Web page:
The curious history of Christmas Carols and TraditionsPosted on December 25th, 2020 by shineuser
As the festive season approaches, lights are lit across the world, and December revolves around many different celebrations that span various cultures. From Christmas, Hanukkah, and Kwanzaa to New Year celebrations in Japan called Omisoka. Different cultures celebrate these holidays with various traditions, in America Santa Claus comes slipping down the chimney to deliver gifts, while in Iceland, there is not only one Father Christmas but thirteen, named the Yule Lads, each one is celebrated over thirteen nights. Here in Barcelona, Catalans celebrate the coming of the Tres Reis (three kings), and on the 24th of December, Christmas eve, a traditional meal known as escudella de galets is served as a starter. It is a soup containing big, snail-shaped pasta shells, and made from a special meat broth. The meat is removed from the broth and served separately as the main course. The family will take the opportunity to present one another with small gifts, usually giving the children instruments which they use to serenade their relatives with Christmas carols.
Music plays an important role during December and the winter season, and Christmas Carols can be heard in winter markets and shopping centers across the world. Much of the music played has pagan roots, or were originally songs sung in pubs or popular folksongs. This resulted in many odd or hilarious lyrics which have slowly changed over the years.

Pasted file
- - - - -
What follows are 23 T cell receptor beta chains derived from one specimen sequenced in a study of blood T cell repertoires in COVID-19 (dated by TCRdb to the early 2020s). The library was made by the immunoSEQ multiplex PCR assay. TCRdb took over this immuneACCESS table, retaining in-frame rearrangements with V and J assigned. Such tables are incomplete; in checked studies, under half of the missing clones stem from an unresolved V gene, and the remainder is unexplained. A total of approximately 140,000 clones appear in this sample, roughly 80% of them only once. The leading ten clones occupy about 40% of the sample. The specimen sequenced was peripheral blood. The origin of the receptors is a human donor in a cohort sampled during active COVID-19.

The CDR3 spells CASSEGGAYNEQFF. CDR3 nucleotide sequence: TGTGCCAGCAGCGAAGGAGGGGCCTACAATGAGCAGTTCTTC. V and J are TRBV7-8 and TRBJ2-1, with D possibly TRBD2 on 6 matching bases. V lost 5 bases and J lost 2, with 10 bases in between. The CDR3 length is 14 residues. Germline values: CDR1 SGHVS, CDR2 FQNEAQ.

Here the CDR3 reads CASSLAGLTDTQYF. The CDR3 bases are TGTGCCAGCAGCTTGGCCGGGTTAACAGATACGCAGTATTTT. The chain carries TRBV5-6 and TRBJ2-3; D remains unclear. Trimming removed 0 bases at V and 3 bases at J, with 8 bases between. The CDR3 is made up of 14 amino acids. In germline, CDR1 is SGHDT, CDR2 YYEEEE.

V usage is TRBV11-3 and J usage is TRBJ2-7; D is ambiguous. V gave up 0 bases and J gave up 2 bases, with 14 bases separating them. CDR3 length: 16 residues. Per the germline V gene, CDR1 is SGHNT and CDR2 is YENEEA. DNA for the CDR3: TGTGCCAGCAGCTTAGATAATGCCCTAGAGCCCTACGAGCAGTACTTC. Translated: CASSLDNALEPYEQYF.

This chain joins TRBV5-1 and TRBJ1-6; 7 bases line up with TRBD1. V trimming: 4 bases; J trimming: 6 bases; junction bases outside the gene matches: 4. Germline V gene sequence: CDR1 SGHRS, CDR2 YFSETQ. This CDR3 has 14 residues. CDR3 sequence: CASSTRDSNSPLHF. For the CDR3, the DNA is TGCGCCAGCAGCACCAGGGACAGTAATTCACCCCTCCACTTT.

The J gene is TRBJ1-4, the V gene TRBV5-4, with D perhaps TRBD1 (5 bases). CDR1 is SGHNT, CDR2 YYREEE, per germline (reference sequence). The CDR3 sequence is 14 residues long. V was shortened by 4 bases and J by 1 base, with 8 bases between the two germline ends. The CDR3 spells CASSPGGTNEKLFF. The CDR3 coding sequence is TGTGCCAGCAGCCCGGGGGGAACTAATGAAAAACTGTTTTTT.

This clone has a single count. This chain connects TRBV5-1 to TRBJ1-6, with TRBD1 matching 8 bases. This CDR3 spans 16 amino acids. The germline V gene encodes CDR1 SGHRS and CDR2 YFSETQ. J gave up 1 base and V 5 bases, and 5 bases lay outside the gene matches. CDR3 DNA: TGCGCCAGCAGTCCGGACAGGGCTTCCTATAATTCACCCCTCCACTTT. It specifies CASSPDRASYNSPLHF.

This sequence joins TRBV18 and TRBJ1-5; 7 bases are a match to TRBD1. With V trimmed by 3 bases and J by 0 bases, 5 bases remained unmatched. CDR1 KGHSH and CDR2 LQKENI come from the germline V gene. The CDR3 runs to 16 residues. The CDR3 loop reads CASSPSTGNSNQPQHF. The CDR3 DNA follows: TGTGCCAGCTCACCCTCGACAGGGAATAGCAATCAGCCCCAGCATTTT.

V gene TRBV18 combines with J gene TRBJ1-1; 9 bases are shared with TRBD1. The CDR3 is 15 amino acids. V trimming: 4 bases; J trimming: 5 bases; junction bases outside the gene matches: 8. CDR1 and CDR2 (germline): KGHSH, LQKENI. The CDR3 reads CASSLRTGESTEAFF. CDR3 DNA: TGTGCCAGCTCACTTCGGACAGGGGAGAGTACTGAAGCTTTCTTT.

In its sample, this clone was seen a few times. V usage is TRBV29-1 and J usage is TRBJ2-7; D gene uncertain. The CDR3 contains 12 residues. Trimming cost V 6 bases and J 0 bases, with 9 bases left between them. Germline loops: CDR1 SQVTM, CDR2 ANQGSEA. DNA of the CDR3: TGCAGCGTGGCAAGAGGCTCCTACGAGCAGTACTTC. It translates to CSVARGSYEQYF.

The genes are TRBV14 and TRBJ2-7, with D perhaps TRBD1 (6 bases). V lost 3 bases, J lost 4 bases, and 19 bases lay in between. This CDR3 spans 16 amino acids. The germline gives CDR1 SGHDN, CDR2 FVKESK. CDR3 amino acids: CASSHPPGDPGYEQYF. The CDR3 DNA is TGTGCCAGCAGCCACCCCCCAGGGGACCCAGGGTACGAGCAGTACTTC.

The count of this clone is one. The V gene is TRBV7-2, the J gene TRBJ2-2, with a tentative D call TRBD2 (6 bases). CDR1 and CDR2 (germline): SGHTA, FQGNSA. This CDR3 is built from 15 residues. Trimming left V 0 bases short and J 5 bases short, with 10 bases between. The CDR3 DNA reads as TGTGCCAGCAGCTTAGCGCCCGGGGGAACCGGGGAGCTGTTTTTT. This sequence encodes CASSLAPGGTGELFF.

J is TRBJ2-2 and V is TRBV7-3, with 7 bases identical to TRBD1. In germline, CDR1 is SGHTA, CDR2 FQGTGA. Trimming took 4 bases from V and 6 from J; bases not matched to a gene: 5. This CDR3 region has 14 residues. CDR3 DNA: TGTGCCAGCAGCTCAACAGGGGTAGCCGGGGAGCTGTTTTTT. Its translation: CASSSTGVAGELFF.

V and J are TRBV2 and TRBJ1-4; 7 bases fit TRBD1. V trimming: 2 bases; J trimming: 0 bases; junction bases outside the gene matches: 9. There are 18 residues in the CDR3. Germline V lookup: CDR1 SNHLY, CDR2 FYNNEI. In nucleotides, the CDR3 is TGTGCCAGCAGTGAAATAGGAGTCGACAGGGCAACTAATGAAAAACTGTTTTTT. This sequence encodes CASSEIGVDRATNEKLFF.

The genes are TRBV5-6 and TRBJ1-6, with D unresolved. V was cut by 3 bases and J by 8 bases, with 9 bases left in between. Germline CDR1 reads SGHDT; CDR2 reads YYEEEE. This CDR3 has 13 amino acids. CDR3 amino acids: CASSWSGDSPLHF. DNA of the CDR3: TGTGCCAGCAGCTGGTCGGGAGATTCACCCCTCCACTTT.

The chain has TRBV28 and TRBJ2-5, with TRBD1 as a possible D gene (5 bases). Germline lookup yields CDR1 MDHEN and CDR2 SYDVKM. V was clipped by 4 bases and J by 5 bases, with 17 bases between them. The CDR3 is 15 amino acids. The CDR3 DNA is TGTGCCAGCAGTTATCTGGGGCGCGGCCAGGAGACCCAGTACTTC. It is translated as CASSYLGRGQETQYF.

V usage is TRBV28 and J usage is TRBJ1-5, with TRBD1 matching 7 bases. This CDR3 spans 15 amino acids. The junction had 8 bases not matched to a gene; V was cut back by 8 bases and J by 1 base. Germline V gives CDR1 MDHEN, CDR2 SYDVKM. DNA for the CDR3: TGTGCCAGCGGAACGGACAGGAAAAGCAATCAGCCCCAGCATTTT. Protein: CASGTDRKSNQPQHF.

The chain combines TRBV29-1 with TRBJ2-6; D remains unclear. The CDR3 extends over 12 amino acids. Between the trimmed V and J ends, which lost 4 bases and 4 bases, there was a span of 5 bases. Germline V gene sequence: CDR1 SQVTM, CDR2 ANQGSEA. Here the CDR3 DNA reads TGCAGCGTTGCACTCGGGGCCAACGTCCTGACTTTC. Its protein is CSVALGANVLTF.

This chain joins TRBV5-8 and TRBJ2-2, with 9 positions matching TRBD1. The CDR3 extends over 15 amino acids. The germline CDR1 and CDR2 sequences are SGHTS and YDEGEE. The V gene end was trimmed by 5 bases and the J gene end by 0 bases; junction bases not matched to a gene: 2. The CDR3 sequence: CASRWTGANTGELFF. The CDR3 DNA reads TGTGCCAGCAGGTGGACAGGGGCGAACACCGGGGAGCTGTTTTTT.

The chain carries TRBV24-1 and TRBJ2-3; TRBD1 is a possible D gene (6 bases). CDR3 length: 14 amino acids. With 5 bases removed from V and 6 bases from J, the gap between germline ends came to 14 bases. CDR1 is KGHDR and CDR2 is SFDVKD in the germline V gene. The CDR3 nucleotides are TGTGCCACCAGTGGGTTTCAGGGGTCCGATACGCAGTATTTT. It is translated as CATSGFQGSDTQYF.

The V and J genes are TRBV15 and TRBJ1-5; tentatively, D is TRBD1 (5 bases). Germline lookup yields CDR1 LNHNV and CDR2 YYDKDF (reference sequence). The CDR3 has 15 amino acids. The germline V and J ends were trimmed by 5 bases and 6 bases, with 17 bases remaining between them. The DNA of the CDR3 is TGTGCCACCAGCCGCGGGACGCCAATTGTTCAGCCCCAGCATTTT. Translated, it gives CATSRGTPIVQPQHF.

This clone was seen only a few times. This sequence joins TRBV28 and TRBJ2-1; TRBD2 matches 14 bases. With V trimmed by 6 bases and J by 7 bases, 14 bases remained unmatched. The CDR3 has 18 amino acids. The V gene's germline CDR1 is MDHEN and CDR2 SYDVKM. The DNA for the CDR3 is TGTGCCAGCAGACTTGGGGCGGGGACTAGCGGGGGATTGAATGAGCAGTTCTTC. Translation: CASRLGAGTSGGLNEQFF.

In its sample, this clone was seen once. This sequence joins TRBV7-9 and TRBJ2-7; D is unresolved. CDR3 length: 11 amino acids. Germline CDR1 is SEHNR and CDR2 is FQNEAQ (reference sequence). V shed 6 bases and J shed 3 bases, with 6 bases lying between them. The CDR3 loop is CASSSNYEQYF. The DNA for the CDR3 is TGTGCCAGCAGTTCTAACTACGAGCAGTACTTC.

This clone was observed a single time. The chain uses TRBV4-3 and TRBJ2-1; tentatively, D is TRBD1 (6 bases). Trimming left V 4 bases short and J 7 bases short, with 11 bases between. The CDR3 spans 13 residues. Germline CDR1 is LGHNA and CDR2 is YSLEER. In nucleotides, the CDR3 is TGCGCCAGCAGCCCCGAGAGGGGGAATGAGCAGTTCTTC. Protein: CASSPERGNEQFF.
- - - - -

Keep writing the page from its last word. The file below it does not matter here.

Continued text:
“Hark the herald angles sing”, used to to be “Hark how all the welkin rings” and was created to fit Mendelssohn’s “Gutenberg’s Cantata” which was actually written to celebrate the printing press and had nothing at all to do with Christmas.
Here is the original, can you catch the similarities?
Carols were first sung in Europe hundreds of years ago, but these were not Christmas Carols we are familiar with today. They were originally sung to celebrate the Winter Solstice as people danced round stone circles. The Winter Solstice is the shortest day of the year, taking place around 22nd December. The word Carol actually means dance or a song of praise and joy! Carols used to be written and sung during all four seasons, but only the tradition of singing them at Christmas has really survived. (source)
As we move through history, the practice of singing in praise or joy continued but evolved, songs became more associated with religious celebrations, and minstrels would take the songs from place to place, singing them for various people, retelling the nativity story in song. Singing Carols outside peoples doors around Christmas time slowly appeared and the idea of the Carol Service at church on Christmas eve was popularised when many would gather by candlelight to sing hymns together.
It is interesting how music is so evocative of certain times of the year, and Christmas time is perhaps the one that stands out for most people. Everyone has their favourite christmas song, and many famous musicians have released Christmas Albums where they sing theirs. If you enjoy Christmas Carols, you can find a list of the 30 top Traditional Christmas Carols here.
Our favourite music for the winter Christmas season however, has got to be Oscar Peterson’s Jazz Album An Oscar Peterson Christmas. This is perfect for any winter evening, and will certainly get you in that festive spirit.
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